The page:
I love holidays. They allow me more time to spend with my family, to write, read and even reflect more deeply. This year’s Christmas holidays were no different. I woke up hungry and had to satisfy my appetite by sipping garri with moi moi. Oh, it was a luxuriant feeling. Over the past few days since my daughter found me at home for longer hours than usual, she had been insisting that I be the one to bathe her in the mornings and in the evenings. So, I had to do that on the morning of Christmas Day before we both rushed for the Ipad, only that she beat me to it on that day. I was more engrossed with reading the short messages that were inundating my mobile phones. As I stretched on the sofa and perused the messages, my mind began to wonder.
Let me tell you what happened, or what I was thinking of. I’ll start by sharing some of the messages with you, but before I do that, I’ll like to ask you if you have ever wondered what Christmas meant to you? It sure means different things to different folks. In fact, in one’s life time, Christmas means different things at different times. Perhaps, while one was young, one was more inclined to associate Christmas with family time, colourful decorations, symphonic renditions, carol glitters, Santa Claus mystery, motley of cuisines, or a combination of these and many more. Then as one grew a little bit more, one began to associate it with time to spend with friends, more time to play games, go visiting, enjoy the lush ambience of nature and the breezy freshness of parks. Yet, as one grows older, it begins to have more esoteric meaning or just turns out to be no different than any other holiday. Whatever one’s experience, I think we should associate Christmas with something. For me, I associate it with the Love in the Now, with everyday experience while approaching each day as though it were Christmas, or at least, should be. Morever, because it comes just six days to the end of the Gregorian calendar year, I also associate Christmas with the period of Examination of Conscience, an exercise I learnt as a teenager while in the Seminary.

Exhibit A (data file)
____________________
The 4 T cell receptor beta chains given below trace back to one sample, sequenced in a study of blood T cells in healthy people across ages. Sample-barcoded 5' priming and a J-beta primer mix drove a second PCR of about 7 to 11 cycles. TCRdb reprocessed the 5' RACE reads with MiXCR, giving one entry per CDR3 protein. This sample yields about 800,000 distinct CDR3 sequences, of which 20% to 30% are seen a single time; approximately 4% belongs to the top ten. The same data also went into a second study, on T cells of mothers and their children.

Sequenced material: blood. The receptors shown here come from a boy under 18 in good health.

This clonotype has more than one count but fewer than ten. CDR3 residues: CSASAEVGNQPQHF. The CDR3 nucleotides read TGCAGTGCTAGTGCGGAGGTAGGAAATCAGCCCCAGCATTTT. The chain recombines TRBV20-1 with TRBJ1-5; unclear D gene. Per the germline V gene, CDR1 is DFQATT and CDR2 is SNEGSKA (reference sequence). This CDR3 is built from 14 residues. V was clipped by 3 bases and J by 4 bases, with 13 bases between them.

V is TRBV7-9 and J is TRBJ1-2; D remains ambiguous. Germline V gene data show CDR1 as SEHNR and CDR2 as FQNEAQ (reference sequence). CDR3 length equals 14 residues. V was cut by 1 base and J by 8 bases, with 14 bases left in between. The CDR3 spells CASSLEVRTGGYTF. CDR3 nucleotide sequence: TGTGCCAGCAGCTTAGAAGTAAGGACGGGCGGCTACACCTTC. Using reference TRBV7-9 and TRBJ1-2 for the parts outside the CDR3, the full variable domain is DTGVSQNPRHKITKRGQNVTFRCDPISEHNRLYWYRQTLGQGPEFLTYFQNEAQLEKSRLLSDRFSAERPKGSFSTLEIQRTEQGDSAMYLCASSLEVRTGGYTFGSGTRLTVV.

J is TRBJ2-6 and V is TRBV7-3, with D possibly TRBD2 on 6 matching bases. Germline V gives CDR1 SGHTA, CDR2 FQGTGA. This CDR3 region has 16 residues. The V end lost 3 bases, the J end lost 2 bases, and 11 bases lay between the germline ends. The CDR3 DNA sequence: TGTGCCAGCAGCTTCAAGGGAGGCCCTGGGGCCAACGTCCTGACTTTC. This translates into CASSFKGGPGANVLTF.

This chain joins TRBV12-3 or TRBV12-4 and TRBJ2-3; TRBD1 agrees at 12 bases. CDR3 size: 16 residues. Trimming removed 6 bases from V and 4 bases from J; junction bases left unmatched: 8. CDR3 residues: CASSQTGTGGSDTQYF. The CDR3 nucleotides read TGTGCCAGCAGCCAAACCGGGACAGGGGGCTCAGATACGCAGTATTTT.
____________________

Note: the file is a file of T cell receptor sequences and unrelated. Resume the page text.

Now, let me share the messages just the way they were received, unedited. I’m juxtaposing the messages I received from my Christian and Muslim friends, for emphasis:
A Christian friend wrote “May the celebration of xmas bring forth double portion of blessn and grace upon u and ur household. Merry xmas.”
A Muslim friend wrote “May the good tidings of this period be with you and the family now and always. Merry Christmas.”
Another Christian friend wrote “U’re so special 2 me dat 2day being a special day I send u & ur family dis best wishes of hapyly filld xmas wit extravagant grace, joy and merriment. Merry xam.”
A Muslim friend wrote “Wishing u and family members Merry Christmas; and Happy and Prosperous New Year.”
Another Christian friend wrote “Xst is the reason for the season, may d new born xst bring new reason to rejoice in your entire family, amen. Merry xmas and a prosperous new year in advance.”
A Muslim friend wrote “As you celebrate this Christmas may divine protection and good health be the gifts from God to you and everyone in your household, Amin.”